Another entry in the annals of personal victory.
For months now I've been plagued with this odd sort of thing on my laptop computer. I don't know if it qualifies as a virus, Trojan Horse, ad-ware or worm, but it was there. For months, every time I turned on my laptop and fired up my Internet Explorer browser, I would get taken to a Hot-Search.Com search page.
My default web page is supposed to be local to my system.
I got a copy of HijackThis, a software that is supposed to fix such unathorized registry entries. It was a sort of temporary fix, though. I would turn off my laptop, turn it back on a week or so later and the same thing would happen again, despite the fix- Hot-Search.Com.
But I have high hopes that I have, indeed, fixed the phuqing problem. Buggered if I can figure out where it came from initially, but that really isn't important right now. What's important is that it is good and fucking GONE.
I am reminded of a thought I had recently, which was brought on by introspection of my youth. Specifically, riding my old Huffy bicycle around the backstreets of Hendersonville, Tennessee as a kid, usually along with a small pack- 3 to 10 other kids- like we were a sort of unconfirmed gang or something. We weren't marauders, we were just a bunch of kids who liked to feel the wind whip past us as we rounded curves or jumped small mounds. We liked the speed and freedom that our bikes provided to us. We liked being able to ride across town at will, imagining what it would eventually be like to make the trip in 5 minutes inside a car as opposed to 45 minutes on two pedal-powered wheels.
We were the original backstreet boys, us kids. That, my friends, is a funny and depressing thought.
And this memory spurned another, even older memory of my first bike as a child of 6, a Schwinn, blue-painted die-cast metal. It was bulky and very much like the old Studebaker of bicycles. I remember putting that old Schwinn through its paces. I ran into trees, curb sides, other bikes, dirt mounds... everything was an obstacle when I was first learning how to drive my bike- not ride, drive. Nevertheless, I had learned early on to be a safe driver, lest I want to earn myself more bumps and bruises on the Road of Life, where there is little forgiveness for foolhardiness.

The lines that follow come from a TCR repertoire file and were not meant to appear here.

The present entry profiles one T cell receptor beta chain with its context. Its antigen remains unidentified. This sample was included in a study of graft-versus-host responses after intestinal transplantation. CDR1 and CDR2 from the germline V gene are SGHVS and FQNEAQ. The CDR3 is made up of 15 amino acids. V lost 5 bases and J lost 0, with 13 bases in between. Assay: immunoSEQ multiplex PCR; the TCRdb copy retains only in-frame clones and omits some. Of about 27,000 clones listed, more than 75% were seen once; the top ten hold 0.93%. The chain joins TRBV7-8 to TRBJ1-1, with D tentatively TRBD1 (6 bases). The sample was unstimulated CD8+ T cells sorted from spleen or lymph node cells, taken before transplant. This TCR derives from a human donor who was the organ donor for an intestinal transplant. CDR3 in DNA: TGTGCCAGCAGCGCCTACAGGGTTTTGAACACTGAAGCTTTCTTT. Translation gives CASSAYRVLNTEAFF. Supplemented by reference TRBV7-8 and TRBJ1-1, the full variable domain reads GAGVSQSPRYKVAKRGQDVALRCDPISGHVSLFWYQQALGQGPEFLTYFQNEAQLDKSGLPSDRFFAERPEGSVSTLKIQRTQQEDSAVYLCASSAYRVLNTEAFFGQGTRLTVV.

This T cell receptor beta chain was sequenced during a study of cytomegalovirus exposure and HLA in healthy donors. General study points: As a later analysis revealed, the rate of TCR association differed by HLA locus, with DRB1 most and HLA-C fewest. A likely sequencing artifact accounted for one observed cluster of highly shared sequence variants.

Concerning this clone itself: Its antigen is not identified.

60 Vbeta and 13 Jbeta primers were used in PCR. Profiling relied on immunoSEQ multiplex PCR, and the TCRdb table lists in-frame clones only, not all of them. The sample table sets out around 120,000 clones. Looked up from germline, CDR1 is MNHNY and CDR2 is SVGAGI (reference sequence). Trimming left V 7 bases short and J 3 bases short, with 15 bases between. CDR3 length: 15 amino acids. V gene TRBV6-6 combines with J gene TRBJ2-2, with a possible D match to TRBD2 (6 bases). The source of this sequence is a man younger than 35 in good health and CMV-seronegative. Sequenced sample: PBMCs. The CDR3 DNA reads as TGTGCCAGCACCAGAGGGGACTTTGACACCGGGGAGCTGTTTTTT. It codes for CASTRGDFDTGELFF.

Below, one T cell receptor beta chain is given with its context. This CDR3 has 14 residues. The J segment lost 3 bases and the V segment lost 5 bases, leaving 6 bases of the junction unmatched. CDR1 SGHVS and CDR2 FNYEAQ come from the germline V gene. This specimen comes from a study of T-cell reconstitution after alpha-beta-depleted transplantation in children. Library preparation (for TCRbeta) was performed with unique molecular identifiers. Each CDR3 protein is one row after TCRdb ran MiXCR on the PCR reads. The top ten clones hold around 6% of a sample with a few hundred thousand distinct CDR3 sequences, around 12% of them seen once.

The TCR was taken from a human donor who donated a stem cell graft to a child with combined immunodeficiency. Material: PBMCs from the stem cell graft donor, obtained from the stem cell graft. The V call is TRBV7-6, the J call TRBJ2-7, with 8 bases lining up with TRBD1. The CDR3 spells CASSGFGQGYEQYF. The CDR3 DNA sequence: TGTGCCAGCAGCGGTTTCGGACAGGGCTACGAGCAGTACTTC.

And I remember the wheels upon which my old Schwinn made contact with the ground. They weren't the inflatable kind. They were solid rubber, through and through. The idea of getting a flat tire on that bike was alien to me, then. I didn't learn how to deal with my first flat tire until I was 12 years old. During my times with my Huffy, I was more enraptured by owning the name-brand bike and hadn't a clue that a flat tire could be costly or time-consuming. But I learned that lesson, too, even though a deeper lesson had escaped me at that young age.
Now that I think about it, though, I realize that there had been a revolution in the biking industry, and the business community as a whole, in the intervening years between 6 and 12. By the time I had my Huffy, I would have been hard-pressed to find a bike with solid-rubber tires. I thought that an annoyance, then, but didn't give it much thought until now.
We are now living in a throw-away society, I have realized. When something is broken, we throw it away and replace it with another, exact product whose durability is just as precarious as its predecessor. Bike tires are made to get flat, eventually, so that the tire and inner-tube producers can make money. They aren't concerned with kids falling and getting scraped knees and hands anymore. They aren't worried about the safety of children. They don't care what a flat tire could mean to a child who is five miles away from home, perhaps in a questionable area of town, where a child should not, would not want to be stranded or on-foot alone and laden with a bike.
Fifty years ago, though, they were. Fifty years ago, when the business world was still relatively noble, kids were looked after and their safety was at least partially considered instead of given a bare second thought. They made tube-less, solid-rubber tires for the sake of the nation's children and their families. They made things to last and to stand up to the test of time and youthful abuse.
No more. Gotta watch that bottom line and make a higher profit. Gotta bring home the bacon, at all costs.
It's a metaphor for something, I tell you, and it ain't good.
Another personal victory for today:
I was exposed to the YetiSports Games website a few months ago. Y'know- the penguin game? The latest edition of it is called "Albatross Overload." The Yeti throws the penguin up in the air, where it is caught by a seagull (one of many) which is flying by. Once the penguin is caught, you must click your mouse button to keep the wings a-flapping in order to keep the penguin-laden seagull airborne. The object is to get the penguin as far as possible before the seagull's power-meter finally peters out and the penguin/seagull duo crash-land on the Australian beach. You get three rounds to do this and at the end of the final round your three scores are combined for an overall score.
This is not an easy thing to do. High scores are upwards of 5100, with individual rounds up to and beyond 1700. My personal best long-distance ROUND is roughly 1720. I haven't been able to come close to that yet, let alone beat it- I have forgotten what technique I used to attain such a high score, alas. But I've developed some new patterns and timing techniques which have allowed me to get consistent single-round scores above 1650. My goal is to break the 5000-mark. I just got a score of 4970, which places me at the very bottom of the Top 100.
I find that very gratifying, to get on the Top 100 leader board. Now I just gotta concentrate on breaking 5000 and I'll be a happy camper.
Damn, it's addicting.